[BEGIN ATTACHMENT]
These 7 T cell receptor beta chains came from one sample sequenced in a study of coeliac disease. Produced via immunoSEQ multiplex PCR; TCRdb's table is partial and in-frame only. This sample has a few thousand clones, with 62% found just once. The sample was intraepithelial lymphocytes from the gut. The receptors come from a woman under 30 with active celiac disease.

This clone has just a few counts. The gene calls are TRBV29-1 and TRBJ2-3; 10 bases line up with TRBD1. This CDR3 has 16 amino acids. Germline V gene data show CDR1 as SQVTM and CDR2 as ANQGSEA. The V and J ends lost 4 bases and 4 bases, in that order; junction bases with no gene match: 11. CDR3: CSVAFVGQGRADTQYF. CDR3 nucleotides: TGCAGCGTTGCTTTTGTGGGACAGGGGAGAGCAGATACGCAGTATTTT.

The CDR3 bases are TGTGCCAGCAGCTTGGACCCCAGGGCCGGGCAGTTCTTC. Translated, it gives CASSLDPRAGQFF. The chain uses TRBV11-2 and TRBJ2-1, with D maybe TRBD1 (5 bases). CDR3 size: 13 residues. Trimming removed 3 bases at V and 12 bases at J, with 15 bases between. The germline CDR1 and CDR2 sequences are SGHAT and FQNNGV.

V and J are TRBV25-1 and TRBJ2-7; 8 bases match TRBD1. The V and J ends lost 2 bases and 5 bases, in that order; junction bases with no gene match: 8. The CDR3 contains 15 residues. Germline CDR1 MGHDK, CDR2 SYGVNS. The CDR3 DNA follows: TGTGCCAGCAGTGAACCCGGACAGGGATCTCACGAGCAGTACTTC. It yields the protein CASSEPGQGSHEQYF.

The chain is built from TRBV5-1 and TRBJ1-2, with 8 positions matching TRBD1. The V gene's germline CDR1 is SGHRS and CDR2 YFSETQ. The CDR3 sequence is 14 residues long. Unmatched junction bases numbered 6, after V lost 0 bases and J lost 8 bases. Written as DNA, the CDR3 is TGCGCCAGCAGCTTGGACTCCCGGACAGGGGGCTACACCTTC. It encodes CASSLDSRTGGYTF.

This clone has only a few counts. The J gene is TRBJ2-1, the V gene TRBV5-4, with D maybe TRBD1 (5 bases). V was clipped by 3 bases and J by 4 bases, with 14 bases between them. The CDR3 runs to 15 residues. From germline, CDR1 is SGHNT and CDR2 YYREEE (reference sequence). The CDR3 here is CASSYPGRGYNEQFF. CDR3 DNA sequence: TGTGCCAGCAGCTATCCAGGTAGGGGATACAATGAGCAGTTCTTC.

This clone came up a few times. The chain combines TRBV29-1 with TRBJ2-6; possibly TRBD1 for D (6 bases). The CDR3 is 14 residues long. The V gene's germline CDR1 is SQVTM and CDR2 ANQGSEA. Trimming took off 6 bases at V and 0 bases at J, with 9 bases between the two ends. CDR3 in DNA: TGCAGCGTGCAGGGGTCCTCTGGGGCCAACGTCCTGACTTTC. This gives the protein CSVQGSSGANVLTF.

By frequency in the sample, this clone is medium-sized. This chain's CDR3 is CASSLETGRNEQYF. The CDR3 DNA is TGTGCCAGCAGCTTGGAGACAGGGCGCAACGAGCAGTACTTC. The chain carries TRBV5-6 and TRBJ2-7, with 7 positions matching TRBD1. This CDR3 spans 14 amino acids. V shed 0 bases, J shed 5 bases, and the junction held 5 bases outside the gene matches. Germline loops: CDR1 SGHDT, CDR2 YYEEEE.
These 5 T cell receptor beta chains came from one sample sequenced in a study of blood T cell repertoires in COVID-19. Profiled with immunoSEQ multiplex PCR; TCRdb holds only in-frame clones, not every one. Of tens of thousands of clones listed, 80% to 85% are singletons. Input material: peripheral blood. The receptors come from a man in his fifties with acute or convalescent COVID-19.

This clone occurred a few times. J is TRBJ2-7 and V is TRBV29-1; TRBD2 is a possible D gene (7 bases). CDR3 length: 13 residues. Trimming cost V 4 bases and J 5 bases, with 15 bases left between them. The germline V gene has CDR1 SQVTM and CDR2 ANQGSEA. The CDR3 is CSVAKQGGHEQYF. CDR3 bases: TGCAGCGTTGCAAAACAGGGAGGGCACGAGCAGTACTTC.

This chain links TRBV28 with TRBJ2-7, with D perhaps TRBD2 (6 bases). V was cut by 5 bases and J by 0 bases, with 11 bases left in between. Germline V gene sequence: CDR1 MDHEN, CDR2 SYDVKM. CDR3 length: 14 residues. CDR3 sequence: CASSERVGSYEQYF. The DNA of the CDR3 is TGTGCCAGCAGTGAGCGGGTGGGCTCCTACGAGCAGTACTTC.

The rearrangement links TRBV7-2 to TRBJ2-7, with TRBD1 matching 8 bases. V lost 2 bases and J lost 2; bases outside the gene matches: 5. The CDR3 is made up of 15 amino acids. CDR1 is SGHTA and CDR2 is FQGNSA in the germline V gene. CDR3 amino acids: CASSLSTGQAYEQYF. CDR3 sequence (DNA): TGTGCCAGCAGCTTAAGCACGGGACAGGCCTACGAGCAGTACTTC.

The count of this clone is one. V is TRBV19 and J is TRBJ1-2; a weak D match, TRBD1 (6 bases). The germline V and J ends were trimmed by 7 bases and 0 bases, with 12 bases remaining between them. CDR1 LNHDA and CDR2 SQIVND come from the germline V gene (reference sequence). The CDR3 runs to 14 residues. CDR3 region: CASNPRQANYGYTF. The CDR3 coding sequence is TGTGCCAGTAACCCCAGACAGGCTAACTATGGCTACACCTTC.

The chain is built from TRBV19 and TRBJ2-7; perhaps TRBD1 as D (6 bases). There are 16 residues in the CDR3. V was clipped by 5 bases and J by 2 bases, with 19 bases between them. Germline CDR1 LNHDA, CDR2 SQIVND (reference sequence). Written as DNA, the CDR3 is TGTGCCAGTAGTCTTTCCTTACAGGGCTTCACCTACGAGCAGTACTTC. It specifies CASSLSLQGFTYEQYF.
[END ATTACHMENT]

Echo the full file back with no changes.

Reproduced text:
These 7 T cell receptor beta chains came from one sample sequenced in a study of coeliac disease. Produced via immunoSEQ multiplex PCR; TCRdb's table is partial and in-frame only. This sample has a few thousand clones, with 62% found just once. The sample was intraepithelial lymphocytes from the gut. The receptors come from a woman under 30 with active celiac disease.

This clone has just a few counts. The gene calls are TRBV29-1 and TRBJ2-3; 10 bases line up with TRBD1. This CDR3 has 16 amino acids. Germline V gene data show CDR1 as SQVTM and CDR2 as ANQGSEA. The V and J ends lost 4 bases and 4 bases, in that order; junction bases with no gene match: 11. CDR3: CSVAFVGQGRADTQYF. CDR3 nucleotides: TGCAGCGTTGCTTTTGTGGGACAGGGGAGAGCAGATACGCAGTATTTT.

The CDR3 bases are TGTGCCAGCAGCTTGGACCCCAGGGCCGGGCAGTTCTTC. Translated, it gives CASSLDPRAGQFF. The chain uses TRBV11-2 and TRBJ2-1, with D maybe TRBD1 (5 bases). CDR3 size: 13 residues. Trimming removed 3 bases at V and 12 bases at J, with 15 bases between. The germline CDR1 and CDR2 sequences are SGHAT and FQNNGV.

V and J are TRBV25-1 and TRBJ2-7; 8 bases match TRBD1. The V and J ends lost 2 bases and 5 bases, in that order; junction bases with no gene match: 8. The CDR3 contains 15 residues. Germline CDR1 MGHDK, CDR2 SYGVNS. The CDR3 DNA follows: TGTGCCAGCAGTGAACCCGGACAGGGATCTCACGAGCAGTACTTC. It yields the protein CASSEPGQGSHEQYF.

The chain is built from TRBV5-1 and TRBJ1-2, with 8 positions matching TRBD1. The V gene's germline CDR1 is SGHRS and CDR2 YFSETQ. The CDR3 sequence is 14 residues long. Unmatched junction bases numbered 6, after V lost 0 bases and J lost 8 bases. Written as DNA, the CDR3 is TGCGCCAGCAGCTTGGACTCCCGGACAGGGGGCTACACCTTC. It encodes CASSLDSRTGGYTF.

This clone has only a few counts. The J gene is TRBJ2-1, the V gene TRBV5-4, with D maybe TRBD1 (5 bases). V was clipped by 3 bases and J by 4 bases, with 14 bases between them. The CDR3 runs to 15 residues. From germline, CDR1 is SGHNT and CDR2 YYREEE (reference sequence). The CDR3 here is CASSYPGRGYNEQFF. CDR3 DNA sequence: TGTGCCAGCAGCTATCCAGGTAGGGGATACAATGAGCAGTTCTTC.

This clone came up a few times. The chain combines TRBV29-1 with TRBJ2-6; possibly TRBD1 for D (6 bases). The CDR3 is 14 residues long. The V gene's germline CDR1 is SQVTM and CDR2 ANQGSEA. Trimming took off 6 bases at V and 0 bases at J, with 9 bases between the two ends. CDR3 in DNA: TGCAGCGTGCAGGGGTCCTCTGGGGCCAACGTCCTGACTTTC. This gives the protein CSVQGSSGANVLTF.

By frequency in the sample, this clone is medium-sized. This chain's CDR3 is CASSLETGRNEQYF. The CDR3 DNA is TGTGCCAGCAGCTTGGAGACAGGGCGCAACGAGCAGTACTTC. The chain carries TRBV5-6 and TRBJ2-7, with 7 positions matching TRBD1. This CDR3 spans 14 amino acids. V shed 0 bases, J shed 5 bases, and the junction held 5 bases outside the gene matches. Germline loops: CDR1 SGHDT, CDR2 YYEEEE.
These 5 T cell receptor beta chains came from one sample sequenced in a study of blood T cell repertoires in COVID-19. Profiled with immunoSEQ multiplex PCR; TCRdb holds only in-frame clones, not every one. Of tens of thousands of clones listed, 80% to 85% are singletons. Input material: peripheral blood. The receptors come from a man in his fifties with acute or convalescent COVID-19.

This clone occurred a few times. J is TRBJ2-7 and V is TRBV29-1; TRBD2 is a possible D gene (7 bases). CDR3 length: 13 residues. Trimming cost V 4 bases and J 5 bases, with 15 bases left between them. The germline V gene has CDR1 SQVTM and CDR2 ANQGSEA. The CDR3 is CSVAKQGGHEQYF. CDR3 bases: TGCAGCGTTGCAAAACAGGGAGGGCACGAGCAGTACTTC.

This chain links TRBV28 with TRBJ2-7, with D perhaps TRBD2 (6 bases). V was cut by 5 bases and J by 0 bases, with 11 bases left in between. Germline V gene sequence: CDR1 MDHEN, CDR2 SYDVKM. CDR3 length: 14 residues. CDR3 sequence: CASSERVGSYEQYF. The DNA of the CDR3 is TGTGCCAGCAGTGAGCGGGTGGGCTCCTACGAGCAGTACTTC.

The rearrangement links TRBV7-2 to TRBJ2-7, with TRBD1 matching 8 bases. V lost 2 bases and J lost 2; bases outside the gene matches: 5. The CDR3 is made up of 15 amino acids. CDR1 is SGHTA and CDR2 is FQGNSA in the germline V gene. CDR3 amino acids: CASSLSTGQAYEQYF. CDR3 sequence (DNA): TGTGCCAGCAGCTTAAGCACGGGACAGGCCTACGAGCAGTACTTC.

The count of this clone is one. V is TRBV19 and J is TRBJ1-2; a weak D match, TRBD1 (6 bases). The germline V and J ends were trimmed by 7 bases and 0 bases, with 12 bases remaining between them. CDR1 LNHDA and CDR2 SQIVND come from the germline V gene (reference sequence). The CDR3 runs to 14 residues. CDR3 region: CASNPRQANYGYTF. The CDR3 coding sequence is TGTGCCAGTAACCCCAGACAGGCTAACTATGGCTACACCTTC.

The chain is built from TRBV19 and TRBJ2-7; perhaps TRBD1 as D (6 bases). There are 16 residues in the CDR3. V was clipped by 5 bases and J by 2 bases, with 19 bases between them. Germline CDR1 LNHDA, CDR2 SQIVND (reference sequence). Written as DNA, the CDR3 is TGTGCCAGTAGTCTTTCCTTACAGGGCTTCACCTACGAGCAGTACTTC. It specifies CASSLSLQGFTYEQYF.